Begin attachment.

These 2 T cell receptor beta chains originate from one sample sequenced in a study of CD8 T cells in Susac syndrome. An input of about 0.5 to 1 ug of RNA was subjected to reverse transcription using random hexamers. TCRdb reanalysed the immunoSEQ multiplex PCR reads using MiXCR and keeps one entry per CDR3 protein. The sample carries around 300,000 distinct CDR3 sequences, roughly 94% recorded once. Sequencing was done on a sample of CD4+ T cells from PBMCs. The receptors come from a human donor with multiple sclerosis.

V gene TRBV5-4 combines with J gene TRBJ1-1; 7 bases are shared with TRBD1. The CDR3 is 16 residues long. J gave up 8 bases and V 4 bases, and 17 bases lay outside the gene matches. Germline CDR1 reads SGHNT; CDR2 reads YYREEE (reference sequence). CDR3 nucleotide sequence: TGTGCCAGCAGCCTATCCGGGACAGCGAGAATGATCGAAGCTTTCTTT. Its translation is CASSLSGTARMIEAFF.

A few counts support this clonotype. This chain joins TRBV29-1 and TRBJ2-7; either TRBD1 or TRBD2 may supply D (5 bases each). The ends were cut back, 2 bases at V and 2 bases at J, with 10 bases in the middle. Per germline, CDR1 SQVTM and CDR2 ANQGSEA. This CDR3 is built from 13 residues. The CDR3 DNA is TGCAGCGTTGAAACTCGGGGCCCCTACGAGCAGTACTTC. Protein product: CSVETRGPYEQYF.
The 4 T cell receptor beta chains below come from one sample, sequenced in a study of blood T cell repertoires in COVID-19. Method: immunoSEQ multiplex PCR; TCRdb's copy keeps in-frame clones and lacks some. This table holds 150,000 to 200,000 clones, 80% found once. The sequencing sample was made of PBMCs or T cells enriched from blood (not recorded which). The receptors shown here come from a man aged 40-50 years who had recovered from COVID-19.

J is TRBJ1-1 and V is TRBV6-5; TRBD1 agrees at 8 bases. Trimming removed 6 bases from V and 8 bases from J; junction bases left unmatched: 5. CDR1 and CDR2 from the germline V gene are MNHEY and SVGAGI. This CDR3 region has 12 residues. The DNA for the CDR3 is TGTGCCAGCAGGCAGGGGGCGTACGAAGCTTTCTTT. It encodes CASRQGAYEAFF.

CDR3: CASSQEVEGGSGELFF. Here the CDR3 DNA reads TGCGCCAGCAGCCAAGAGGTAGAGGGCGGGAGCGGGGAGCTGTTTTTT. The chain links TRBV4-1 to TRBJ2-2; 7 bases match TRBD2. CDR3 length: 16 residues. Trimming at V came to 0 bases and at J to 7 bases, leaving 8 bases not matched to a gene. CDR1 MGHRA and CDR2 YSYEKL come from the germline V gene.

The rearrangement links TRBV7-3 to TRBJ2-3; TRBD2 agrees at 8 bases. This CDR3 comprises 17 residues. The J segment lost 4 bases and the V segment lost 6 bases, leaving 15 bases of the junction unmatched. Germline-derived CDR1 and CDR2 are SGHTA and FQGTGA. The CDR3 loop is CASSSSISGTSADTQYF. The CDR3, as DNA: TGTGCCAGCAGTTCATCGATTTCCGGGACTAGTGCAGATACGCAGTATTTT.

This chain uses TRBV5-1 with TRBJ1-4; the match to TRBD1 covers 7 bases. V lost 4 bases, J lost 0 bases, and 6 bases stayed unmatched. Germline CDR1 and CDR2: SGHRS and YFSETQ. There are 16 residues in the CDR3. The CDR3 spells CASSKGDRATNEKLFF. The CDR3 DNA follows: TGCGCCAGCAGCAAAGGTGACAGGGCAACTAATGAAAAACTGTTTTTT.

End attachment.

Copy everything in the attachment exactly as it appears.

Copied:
These 2 T cell receptor beta chains originate from one sample sequenced in a study of CD8 T cells in Susac syndrome. An input of about 0.5 to 1 ug of RNA was subjected to reverse transcription using random hexamers. TCRdb reanalysed the immunoSEQ multiplex PCR reads using MiXCR and keeps one entry per CDR3 protein. The sample carries around 300,000 distinct CDR3 sequences, roughly 94% recorded once. Sequencing was done on a sample of CD4+ T cells from PBMCs. The receptors come from a human donor with multiple sclerosis.

V gene TRBV5-4 combines with J gene TRBJ1-1; 7 bases are shared with TRBD1. The CDR3 is 16 residues long. J gave up 8 bases and V 4 bases, and 17 bases lay outside the gene matches. Germline CDR1 reads SGHNT; CDR2 reads YYREEE (reference sequence). CDR3 nucleotide sequence: TGTGCCAGCAGCCTATCCGGGACAGCGAGAATGATCGAAGCTTTCTTT. Its translation is CASSLSGTARMIEAFF.

A few counts support this clonotype. This chain joins TRBV29-1 and TRBJ2-7; either TRBD1 or TRBD2 may supply D (5 bases each). The ends were cut back, 2 bases at V and 2 bases at J, with 10 bases in the middle. Per germline, CDR1 SQVTM and CDR2 ANQGSEA. This CDR3 is built from 13 residues. The CDR3 DNA is TGCAGCGTTGAAACTCGGGGCCCCTACGAGCAGTACTTC. Protein product: CSVETRGPYEQYF.
The 4 T cell receptor beta chains below come from one sample, sequenced in a study of blood T cell repertoires in COVID-19. Method: immunoSEQ multiplex PCR; TCRdb's copy keeps in-frame clones and lacks some. This table holds 150,000 to 200,000 clones, 80% found once. The sequencing sample was made of PBMCs or T cells enriched from blood (not recorded which). The receptors shown here come from a man aged 40-50 years who had recovered from COVID-19.

J is TRBJ1-1 and V is TRBV6-5; TRBD1 agrees at 8 bases. Trimming removed 6 bases from V and 8 bases from J; junction bases left unmatched: 5. CDR1 and CDR2 from the germline V gene are MNHEY and SVGAGI. This CDR3 region has 12 residues. The DNA for the CDR3 is TGTGCCAGCAGGCAGGGGGCGTACGAAGCTTTCTTT. It encodes CASRQGAYEAFF.

CDR3: CASSQEVEGGSGELFF. Here the CDR3 DNA reads TGCGCCAGCAGCCAAGAGGTAGAGGGCGGGAGCGGGGAGCTGTTTTTT. The chain links TRBV4-1 to TRBJ2-2; 7 bases match TRBD2. CDR3 length: 16 residues. Trimming at V came to 0 bases and at J to 7 bases, leaving 8 bases not matched to a gene. CDR1 MGHRA and CDR2 YSYEKL come from the germline V gene.

The rearrangement links TRBV7-3 to TRBJ2-3; TRBD2 agrees at 8 bases. This CDR3 comprises 17 residues. The J segment lost 4 bases and the V segment lost 6 bases, leaving 15 bases of the junction unmatched. Germline-derived CDR1 and CDR2 are SGHTA and FQGTGA. The CDR3 loop is CASSSSISGTSADTQYF. The CDR3, as DNA: TGTGCCAGCAGTTCATCGATTTCCGGGACTAGTGCAGATACGCAGTATTTT.

This chain uses TRBV5-1 with TRBJ1-4; the match to TRBD1 covers 7 bases. V lost 4 bases, J lost 0 bases, and 6 bases stayed unmatched. Germline CDR1 and CDR2: SGHRS and YFSETQ. There are 16 residues in the CDR3. The CDR3 spells CASSKGDRATNEKLFF. The CDR3 DNA follows: TGCGCCAGCAGCAAAGGTGACAGGGCAACTAATGAAAAACTGTTTTTT.